The appellant had kept and was selling pamphlets which exposed certain bad practices of the Church and what type of questions are raised to women during confession. The pamphlet is alleged to have obscene ideas and words. The appellant holds that the purpose was to bring out certain practices of the Church which need change and not to promote obscenity.
To determine the test of obscenity.
The Court first analyses the intention of the appellant, whether it was bona fide or not. It is then that Judge Cockburn lays down the test for obscenity as “whether the tendency of the matter charged as obscenity is to deprave and corrupt those whose minds are open to such immoral influences.” The pamphlet according to the according had the tendency to bring impure thoughts into the minds of the youth. Thus, even if the appellant had a justifiable motive behind the publishing of these works, publishing the work would be illegal as it is held to be obscene. The Court points out that to accomplish something good, it has to be done in a lawful manner.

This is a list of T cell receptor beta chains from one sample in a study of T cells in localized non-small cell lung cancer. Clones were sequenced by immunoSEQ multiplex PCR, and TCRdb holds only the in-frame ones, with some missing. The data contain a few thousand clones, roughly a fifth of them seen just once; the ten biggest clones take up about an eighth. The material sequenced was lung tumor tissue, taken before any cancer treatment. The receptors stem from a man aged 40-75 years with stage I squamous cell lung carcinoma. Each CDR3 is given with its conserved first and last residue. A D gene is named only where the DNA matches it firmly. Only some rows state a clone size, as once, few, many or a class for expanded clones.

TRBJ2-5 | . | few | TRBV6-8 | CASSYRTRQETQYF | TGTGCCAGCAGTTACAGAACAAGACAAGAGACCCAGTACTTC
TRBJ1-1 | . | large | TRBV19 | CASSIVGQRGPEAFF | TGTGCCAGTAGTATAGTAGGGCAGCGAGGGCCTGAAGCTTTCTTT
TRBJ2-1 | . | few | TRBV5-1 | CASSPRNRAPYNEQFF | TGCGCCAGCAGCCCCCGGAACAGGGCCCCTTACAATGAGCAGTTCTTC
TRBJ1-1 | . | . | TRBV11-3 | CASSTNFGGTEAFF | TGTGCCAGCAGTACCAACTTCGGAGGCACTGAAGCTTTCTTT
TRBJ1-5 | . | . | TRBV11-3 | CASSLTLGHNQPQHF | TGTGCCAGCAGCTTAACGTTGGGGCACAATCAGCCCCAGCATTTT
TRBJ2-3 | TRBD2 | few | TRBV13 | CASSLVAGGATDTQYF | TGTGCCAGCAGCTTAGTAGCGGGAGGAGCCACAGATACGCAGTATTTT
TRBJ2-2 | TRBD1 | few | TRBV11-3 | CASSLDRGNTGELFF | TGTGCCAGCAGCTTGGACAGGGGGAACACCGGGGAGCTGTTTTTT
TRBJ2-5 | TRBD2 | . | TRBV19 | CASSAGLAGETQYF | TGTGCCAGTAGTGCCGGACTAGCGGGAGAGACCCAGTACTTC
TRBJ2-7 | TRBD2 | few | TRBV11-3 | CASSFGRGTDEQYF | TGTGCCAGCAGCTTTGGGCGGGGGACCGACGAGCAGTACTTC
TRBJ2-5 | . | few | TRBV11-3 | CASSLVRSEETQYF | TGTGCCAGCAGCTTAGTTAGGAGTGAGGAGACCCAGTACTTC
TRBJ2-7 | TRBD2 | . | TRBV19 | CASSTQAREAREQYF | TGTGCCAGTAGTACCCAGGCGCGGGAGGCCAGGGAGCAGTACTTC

The pamphlets were held to be obscene and the act of the appellant was against the law.